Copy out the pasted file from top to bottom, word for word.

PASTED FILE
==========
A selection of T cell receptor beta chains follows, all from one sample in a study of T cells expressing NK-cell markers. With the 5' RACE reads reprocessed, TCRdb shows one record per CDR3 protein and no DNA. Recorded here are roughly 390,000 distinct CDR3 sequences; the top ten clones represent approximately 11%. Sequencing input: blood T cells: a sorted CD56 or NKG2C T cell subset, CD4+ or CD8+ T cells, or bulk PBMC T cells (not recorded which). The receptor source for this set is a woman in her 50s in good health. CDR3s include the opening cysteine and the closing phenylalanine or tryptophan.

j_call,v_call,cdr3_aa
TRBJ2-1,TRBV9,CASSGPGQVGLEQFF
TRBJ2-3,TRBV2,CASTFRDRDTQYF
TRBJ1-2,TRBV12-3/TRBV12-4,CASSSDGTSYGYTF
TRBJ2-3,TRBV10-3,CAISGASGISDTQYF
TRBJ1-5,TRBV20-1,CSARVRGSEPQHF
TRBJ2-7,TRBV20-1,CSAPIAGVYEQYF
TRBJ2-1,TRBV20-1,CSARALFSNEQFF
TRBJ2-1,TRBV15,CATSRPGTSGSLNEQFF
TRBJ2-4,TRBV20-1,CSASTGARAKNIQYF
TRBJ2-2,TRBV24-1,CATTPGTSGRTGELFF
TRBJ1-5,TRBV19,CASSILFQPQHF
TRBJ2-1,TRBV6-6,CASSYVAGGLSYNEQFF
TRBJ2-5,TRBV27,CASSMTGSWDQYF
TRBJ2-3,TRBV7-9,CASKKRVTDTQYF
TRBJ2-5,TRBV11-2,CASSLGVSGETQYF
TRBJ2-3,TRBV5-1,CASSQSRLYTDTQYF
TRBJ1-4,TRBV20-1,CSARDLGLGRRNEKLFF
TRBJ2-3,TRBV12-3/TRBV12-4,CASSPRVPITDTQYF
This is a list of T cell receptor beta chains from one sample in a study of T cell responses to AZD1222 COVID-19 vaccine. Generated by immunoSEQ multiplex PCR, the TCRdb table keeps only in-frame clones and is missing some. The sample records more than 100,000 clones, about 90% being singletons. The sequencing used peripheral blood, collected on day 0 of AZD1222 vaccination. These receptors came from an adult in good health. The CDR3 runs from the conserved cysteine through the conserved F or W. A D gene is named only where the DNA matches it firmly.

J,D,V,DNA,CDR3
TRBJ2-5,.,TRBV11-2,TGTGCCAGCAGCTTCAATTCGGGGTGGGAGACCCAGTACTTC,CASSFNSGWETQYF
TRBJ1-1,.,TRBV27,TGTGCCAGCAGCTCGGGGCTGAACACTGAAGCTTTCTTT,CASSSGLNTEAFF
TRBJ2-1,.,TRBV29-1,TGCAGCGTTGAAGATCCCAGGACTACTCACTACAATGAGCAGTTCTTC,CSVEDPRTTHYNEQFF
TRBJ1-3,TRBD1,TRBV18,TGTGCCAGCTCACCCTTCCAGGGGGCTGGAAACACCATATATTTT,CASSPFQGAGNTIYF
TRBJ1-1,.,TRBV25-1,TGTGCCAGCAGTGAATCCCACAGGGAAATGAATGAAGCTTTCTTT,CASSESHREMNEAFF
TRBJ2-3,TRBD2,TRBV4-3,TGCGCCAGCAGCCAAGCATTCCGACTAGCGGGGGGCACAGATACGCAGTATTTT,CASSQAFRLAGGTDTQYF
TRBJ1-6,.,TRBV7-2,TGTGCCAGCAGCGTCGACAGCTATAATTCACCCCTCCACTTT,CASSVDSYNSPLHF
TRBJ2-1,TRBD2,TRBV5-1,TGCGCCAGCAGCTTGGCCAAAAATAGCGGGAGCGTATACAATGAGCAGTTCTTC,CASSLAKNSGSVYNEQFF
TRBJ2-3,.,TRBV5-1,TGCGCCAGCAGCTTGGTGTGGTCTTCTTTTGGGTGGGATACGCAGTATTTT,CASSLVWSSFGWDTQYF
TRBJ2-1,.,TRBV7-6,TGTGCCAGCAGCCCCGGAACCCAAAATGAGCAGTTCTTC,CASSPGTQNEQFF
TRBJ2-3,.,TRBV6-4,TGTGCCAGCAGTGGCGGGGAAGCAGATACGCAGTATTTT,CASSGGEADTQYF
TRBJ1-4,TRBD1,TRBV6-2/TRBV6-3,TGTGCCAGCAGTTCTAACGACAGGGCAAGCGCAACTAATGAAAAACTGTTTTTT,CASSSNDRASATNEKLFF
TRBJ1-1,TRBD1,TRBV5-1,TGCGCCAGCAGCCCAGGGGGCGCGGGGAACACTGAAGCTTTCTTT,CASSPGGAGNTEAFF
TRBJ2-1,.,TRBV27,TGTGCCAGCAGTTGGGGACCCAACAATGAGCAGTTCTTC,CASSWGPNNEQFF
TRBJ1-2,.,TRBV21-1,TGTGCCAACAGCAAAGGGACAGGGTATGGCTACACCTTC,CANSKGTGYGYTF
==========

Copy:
A selection of T cell receptor beta chains follows, all from one sample in a study of T cells expressing NK-cell markers. With the 5' RACE reads reprocessed, TCRdb shows one record per CDR3 protein and no DNA. Recorded here are roughly 390,000 distinct CDR3 sequences; the top ten clones represent approximately 11%. Sequencing input: blood T cells: a sorted CD56 or NKG2C T cell subset, CD4+ or CD8+ T cells, or bulk PBMC T cells (not recorded which). The receptor source for this set is a woman in her 50s in good health. CDR3s include the opening cysteine and the closing phenylalanine or tryptophan.

j_call,v_call,cdr3_aa
TRBJ2-1,TRBV9,CASSGPGQVGLEQFF
TRBJ2-3,TRBV2,CASTFRDRDTQYF
TRBJ1-2,TRBV12-3/TRBV12-4,CASSSDGTSYGYTF
TRBJ2-3,TRBV10-3,CAISGASGISDTQYF
TRBJ1-5,TRBV20-1,CSARVRGSEPQHF
TRBJ2-7,TRBV20-1,CSAPIAGVYEQYF
TRBJ2-1,TRBV20-1,CSARALFSNEQFF
TRBJ2-1,TRBV15,CATSRPGTSGSLNEQFF
TRBJ2-4,TRBV20-1,CSASTGARAKNIQYF
TRBJ2-2,TRBV24-1,CATTPGTSGRTGELFF
TRBJ1-5,TRBV19,CASSILFQPQHF
TRBJ2-1,TRBV6-6,CASSYVAGGLSYNEQFF
TRBJ2-5,TRBV27,CASSMTGSWDQYF
TRBJ2-3,TRBV7-9,CASKKRVTDTQYF
TRBJ2-5,TRBV11-2,CASSLGVSGETQYF
TRBJ2-3,TRBV5-1,CASSQSRLYTDTQYF
TRBJ1-4,TRBV20-1,CSARDLGLGRRNEKLFF
TRBJ2-3,TRBV12-3/TRBV12-4,CASSPRVPITDTQYF
This is a list of T cell receptor beta chains from one sample in a study of T cell responses to AZD1222 COVID-19 vaccine. Generated by immunoSEQ multiplex PCR, the TCRdb table keeps only in-frame clones and is missing some. The sample records more than 100,000 clones, about 90% being singletons. The sequencing used peripheral blood, collected on day 0 of AZD1222 vaccination. These receptors came from an adult in good health. The CDR3 runs from the conserved cysteine through the conserved F or W. A D gene is named only where the DNA matches it firmly.

J,D,V,DNA,CDR3
TRBJ2-5,.,TRBV11-2,TGTGCCAGCAGCTTCAATTCGGGGTGGGAGACCCAGTACTTC,CASSFNSGWETQYF
TRBJ1-1,.,TRBV27,TGTGCCAGCAGCTCGGGGCTGAACACTGAAGCTTTCTTT,CASSSGLNTEAFF
TRBJ2-1,.,TRBV29-1,TGCAGCGTTGAAGATCCCAGGACTACTCACTACAATGAGCAGTTCTTC,CSVEDPRTTHYNEQFF
TRBJ1-3,TRBD1,TRBV18,TGTGCCAGCTCACCCTTCCAGGGGGCTGGAAACACCATATATTTT,CASSPFQGAGNTIYF
TRBJ1-1,.,TRBV25-1,TGTGCCAGCAGTGAATCCCACAGGGAAATGAATGAAGCTTTCTTT,CASSESHREMNEAFF
TRBJ2-3,TRBD2,TRBV4-3,TGCGCCAGCAGCCAAGCATTCCGACTAGCGGGGGGCACAGATACGCAGTATTTT,CASSQAFRLAGGTDTQYF
TRBJ1-6,.,TRBV7-2,TGTGCCAGCAGCGTCGACAGCTATAATTCACCCCTCCACTTT,CASSVDSYNSPLHF
TRBJ2-1,TRBD2,TRBV5-1,TGCGCCAGCAGCTTGGCCAAAAATAGCGGGAGCGTATACAATGAGCAGTTCTTC,CASSLAKNSGSVYNEQFF
TRBJ2-3,.,TRBV5-1,TGCGCCAGCAGCTTGGTGTGGTCTTCTTTTGGGTGGGATACGCAGTATTTT,CASSLVWSSFGWDTQYF
TRBJ2-1,.,TRBV7-6,TGTGCCAGCAGCCCCGGAACCCAAAATGAGCAGTTCTTC,CASSPGTQNEQFF
TRBJ2-3,.,TRBV6-4,TGTGCCAGCAGTGGCGGGGAAGCAGATACGCAGTATTTT,CASSGGEADTQYF
TRBJ1-4,TRBD1,TRBV6-2/TRBV6-3,TGTGCCAGCAGTTCTAACGACAGGGCAAGCGCAACTAATGAAAAACTGTTTTTT,CASSSNDRASATNEKLFF
TRBJ1-1,TRBD1,TRBV5-1,TGCGCCAGCAGCCCAGGGGGCGCGGGGAACACTGAAGCTTTCTTT,CASSPGGAGNTEAFF
TRBJ2-1,.,TRBV27,TGTGCCAGCAGTTGGGGACCCAACAATGAGCAGTTCTTC,CASSWGPNNEQFF
TRBJ1-2,.,TRBV21-1,TGTGCCAACAGCAAAGGGACAGGGTATGGCTACACCTTC,CANSKGTGYGYTF